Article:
Wednesday, February 01, 2006

Movie: Throw Momma From The Train (1987)

Early in Danny DeVito’s comedy, Oprah Winfrey lavishes praise on the author of a searing autobiographical book. It turns out said author is passing off her ex-husband’s manuscript as her own.

Clearly, someone needs to stage an intervention.

Classics I Somehow Missed: Shane (1953)

That probably cost me some credibility, admitting that I’d never seen what’s widely regarded as one of the great westerns until recently.

It’s only going to get worse. I didn’t care for it.

The genre had already taken a darker, more psychological turn by this point. But George Stevens directs this film in full Cecil B. DeMille mode, trying to puff up a simple story to the level of myth. And Stevens was not at his best when filming action.

I did enjoy parts of it: the typically fine work of Van Heflin, the exploration of how a child can fall suddenly and completely in love with an adult.

Which brings me to my main problem. Brandon de Wilde.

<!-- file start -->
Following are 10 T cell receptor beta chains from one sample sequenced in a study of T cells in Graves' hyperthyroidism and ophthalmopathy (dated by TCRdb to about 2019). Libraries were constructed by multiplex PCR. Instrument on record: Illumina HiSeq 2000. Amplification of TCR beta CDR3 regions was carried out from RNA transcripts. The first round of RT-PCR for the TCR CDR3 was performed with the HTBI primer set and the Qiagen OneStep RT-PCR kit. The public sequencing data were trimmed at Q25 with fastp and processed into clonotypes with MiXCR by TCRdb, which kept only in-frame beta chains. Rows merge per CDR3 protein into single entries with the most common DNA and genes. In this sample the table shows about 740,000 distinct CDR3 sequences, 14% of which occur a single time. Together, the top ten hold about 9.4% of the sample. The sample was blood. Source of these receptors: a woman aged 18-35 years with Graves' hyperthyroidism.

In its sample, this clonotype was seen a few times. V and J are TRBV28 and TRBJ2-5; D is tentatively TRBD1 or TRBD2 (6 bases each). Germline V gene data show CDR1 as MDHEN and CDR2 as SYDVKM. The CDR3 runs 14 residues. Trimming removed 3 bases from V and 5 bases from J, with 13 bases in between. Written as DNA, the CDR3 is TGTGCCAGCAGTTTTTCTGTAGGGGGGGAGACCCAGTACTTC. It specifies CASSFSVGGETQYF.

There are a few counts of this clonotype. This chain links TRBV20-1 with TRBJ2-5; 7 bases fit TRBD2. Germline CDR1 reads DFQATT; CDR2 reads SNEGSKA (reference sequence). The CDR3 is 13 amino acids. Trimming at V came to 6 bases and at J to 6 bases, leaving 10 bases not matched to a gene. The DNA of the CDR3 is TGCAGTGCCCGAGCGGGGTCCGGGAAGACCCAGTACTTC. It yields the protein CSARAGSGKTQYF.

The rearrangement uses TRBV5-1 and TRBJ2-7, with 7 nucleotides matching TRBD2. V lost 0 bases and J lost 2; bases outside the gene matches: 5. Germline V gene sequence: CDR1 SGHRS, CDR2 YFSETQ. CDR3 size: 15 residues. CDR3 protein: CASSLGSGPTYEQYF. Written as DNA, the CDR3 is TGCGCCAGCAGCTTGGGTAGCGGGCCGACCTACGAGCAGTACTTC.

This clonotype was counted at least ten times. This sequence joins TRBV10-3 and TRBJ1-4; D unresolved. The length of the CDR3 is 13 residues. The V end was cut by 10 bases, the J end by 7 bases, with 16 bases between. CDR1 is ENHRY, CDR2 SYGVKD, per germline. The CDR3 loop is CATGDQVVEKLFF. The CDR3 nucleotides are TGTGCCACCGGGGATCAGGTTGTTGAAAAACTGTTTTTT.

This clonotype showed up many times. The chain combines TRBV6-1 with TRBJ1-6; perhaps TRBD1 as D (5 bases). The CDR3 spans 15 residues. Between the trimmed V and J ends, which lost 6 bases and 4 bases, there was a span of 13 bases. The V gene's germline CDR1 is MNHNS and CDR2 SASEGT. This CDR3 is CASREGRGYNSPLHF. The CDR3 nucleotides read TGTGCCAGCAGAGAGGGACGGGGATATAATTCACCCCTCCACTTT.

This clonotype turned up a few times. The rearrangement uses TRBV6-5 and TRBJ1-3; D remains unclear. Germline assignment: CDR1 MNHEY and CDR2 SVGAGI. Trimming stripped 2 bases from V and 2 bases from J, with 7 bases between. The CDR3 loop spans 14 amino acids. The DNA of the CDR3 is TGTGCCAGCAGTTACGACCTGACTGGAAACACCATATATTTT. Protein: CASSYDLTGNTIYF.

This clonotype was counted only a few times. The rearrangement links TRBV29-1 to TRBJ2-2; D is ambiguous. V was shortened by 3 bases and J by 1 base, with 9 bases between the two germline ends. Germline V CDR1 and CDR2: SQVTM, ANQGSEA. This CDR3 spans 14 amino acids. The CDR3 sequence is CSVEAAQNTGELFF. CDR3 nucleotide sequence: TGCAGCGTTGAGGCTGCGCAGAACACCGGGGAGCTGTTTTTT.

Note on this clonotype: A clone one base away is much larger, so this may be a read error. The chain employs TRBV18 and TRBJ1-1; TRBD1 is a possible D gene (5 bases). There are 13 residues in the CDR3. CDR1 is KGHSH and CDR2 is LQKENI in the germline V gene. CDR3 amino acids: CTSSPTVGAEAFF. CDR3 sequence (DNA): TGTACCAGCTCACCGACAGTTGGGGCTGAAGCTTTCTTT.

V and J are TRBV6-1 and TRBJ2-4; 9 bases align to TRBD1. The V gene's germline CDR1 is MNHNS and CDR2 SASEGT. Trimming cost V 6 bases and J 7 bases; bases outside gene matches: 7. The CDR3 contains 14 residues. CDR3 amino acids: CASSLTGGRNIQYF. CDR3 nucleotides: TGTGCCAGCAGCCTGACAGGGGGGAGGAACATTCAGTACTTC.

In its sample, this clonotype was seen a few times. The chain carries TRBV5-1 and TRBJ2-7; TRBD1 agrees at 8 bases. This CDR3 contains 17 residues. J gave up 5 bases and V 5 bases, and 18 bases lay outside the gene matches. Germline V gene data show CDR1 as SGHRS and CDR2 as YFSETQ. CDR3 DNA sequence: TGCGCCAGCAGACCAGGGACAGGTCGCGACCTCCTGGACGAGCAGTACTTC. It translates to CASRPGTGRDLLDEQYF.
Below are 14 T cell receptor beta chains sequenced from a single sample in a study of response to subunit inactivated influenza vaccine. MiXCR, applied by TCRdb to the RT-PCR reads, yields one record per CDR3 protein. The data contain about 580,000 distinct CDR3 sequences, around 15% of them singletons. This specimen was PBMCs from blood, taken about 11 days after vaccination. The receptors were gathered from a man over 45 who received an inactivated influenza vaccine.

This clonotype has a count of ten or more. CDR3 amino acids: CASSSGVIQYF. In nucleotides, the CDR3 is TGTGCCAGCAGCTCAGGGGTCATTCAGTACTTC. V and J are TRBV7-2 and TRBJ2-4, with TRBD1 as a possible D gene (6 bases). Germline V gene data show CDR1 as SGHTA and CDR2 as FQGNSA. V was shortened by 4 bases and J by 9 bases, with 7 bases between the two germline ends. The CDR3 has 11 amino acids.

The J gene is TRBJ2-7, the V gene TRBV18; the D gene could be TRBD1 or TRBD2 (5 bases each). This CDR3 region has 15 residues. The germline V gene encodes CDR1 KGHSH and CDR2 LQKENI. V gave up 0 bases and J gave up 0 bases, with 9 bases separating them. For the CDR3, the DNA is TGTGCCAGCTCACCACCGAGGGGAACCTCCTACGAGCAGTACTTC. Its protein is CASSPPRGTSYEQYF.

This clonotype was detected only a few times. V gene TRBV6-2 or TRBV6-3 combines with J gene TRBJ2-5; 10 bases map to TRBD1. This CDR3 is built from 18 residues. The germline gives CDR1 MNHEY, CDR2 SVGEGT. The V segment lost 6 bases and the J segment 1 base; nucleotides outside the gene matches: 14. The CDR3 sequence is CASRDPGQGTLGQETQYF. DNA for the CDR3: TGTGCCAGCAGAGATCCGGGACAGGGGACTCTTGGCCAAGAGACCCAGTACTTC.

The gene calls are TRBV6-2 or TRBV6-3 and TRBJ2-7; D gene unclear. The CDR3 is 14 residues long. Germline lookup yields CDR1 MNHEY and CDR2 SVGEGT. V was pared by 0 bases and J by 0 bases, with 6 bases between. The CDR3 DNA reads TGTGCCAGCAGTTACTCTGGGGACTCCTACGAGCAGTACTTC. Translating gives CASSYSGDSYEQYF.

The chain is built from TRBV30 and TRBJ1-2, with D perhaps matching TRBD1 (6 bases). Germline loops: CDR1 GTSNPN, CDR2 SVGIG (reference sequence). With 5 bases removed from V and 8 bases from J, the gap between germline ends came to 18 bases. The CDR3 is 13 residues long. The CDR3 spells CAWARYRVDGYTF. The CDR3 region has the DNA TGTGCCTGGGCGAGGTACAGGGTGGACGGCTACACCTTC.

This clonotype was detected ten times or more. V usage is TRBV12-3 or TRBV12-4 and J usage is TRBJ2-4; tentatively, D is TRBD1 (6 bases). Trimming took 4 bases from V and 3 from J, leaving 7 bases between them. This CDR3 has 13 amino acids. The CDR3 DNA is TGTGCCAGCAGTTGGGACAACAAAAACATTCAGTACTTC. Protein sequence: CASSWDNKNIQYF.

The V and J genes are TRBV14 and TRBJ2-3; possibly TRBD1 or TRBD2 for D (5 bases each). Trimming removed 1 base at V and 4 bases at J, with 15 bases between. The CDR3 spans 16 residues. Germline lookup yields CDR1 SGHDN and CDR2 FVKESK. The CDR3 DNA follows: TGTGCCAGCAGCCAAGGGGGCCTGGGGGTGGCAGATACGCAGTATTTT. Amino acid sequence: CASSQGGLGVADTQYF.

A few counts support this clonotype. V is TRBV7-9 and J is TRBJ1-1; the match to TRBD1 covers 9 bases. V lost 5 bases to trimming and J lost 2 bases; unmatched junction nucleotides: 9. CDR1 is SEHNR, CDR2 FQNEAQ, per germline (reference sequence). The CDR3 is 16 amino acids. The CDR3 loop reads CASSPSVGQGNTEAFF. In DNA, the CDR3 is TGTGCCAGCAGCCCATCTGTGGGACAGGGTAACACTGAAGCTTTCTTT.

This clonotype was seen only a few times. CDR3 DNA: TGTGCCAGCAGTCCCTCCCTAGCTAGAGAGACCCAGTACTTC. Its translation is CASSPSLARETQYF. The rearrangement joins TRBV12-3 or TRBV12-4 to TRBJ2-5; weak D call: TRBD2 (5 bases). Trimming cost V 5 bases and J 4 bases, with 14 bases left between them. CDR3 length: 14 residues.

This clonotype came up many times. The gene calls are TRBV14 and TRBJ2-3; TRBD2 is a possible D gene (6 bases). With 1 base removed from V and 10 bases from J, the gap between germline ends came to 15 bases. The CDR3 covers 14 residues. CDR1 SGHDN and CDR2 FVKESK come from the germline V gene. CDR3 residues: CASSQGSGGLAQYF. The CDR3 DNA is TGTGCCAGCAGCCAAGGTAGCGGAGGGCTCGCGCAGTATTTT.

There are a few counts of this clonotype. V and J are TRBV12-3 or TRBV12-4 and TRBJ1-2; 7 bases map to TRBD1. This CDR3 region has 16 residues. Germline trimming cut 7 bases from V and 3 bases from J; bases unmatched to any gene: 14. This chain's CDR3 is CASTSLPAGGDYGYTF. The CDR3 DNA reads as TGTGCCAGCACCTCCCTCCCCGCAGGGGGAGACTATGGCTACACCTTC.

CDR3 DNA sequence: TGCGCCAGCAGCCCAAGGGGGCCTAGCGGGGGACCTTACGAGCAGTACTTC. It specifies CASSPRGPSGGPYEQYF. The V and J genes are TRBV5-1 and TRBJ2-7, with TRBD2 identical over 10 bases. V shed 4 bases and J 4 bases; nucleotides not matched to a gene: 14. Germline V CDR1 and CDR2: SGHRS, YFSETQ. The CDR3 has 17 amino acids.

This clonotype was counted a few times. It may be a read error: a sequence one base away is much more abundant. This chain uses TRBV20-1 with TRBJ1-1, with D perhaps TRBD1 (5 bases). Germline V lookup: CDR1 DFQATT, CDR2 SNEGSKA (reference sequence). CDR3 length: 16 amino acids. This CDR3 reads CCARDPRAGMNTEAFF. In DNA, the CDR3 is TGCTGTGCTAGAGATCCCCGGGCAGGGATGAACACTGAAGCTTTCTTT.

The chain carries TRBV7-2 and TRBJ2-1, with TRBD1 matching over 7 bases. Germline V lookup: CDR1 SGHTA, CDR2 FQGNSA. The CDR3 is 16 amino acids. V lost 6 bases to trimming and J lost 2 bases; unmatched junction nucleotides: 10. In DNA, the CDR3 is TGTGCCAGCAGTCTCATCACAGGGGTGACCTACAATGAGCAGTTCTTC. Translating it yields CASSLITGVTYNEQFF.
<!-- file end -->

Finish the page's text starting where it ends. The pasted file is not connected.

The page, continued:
Years ago I read a movie review – I want to say it was the New Yorker’s take on THE FULL MONTY, but I can’t confirm that – in which the critic referred to the latest miraculous performance by a child actor to be taken for granted. It’s an observation that has stayed with me, because it wasn’t always the case. Tune in Turner Classic Movies and more often than not the juvenile actors will be hopeless. Fidgeting, staring into the camera, announcing their lines flatly. There’s a reason why Shirley Temple became a huge star. She was utterly at ease onscreen, unlike every other kid in the movies.

I know Brandon de Wilde was nominated for an Oscar, and that a generation of boys identified with his character. But every time he opened his mouth, every time Stevens cut to him, all I could think of was that moon-faced kid from BAD SANTA. And he was supposed to be out of it.

SHANE remains Alan Ladd’s best-known film. My aunt Dymphna is such a fan that she named one of her sons after him. At the time, the eight-year-old me asked, “What’s so great about the host of PASSWORD?”

Website Update: Links

I’ve added Contemporary Nomad, the group blog of writers Olen Steinhauer, Kevin Wignall, Robin Hunt and John Nadler. It’s what this blog wants to be when it grows up. Critic Matt Zoller Seitz started The House Next Door only a month ago, but it’s already packed with terrific material. His tribute to the late Chris Penn is but one example.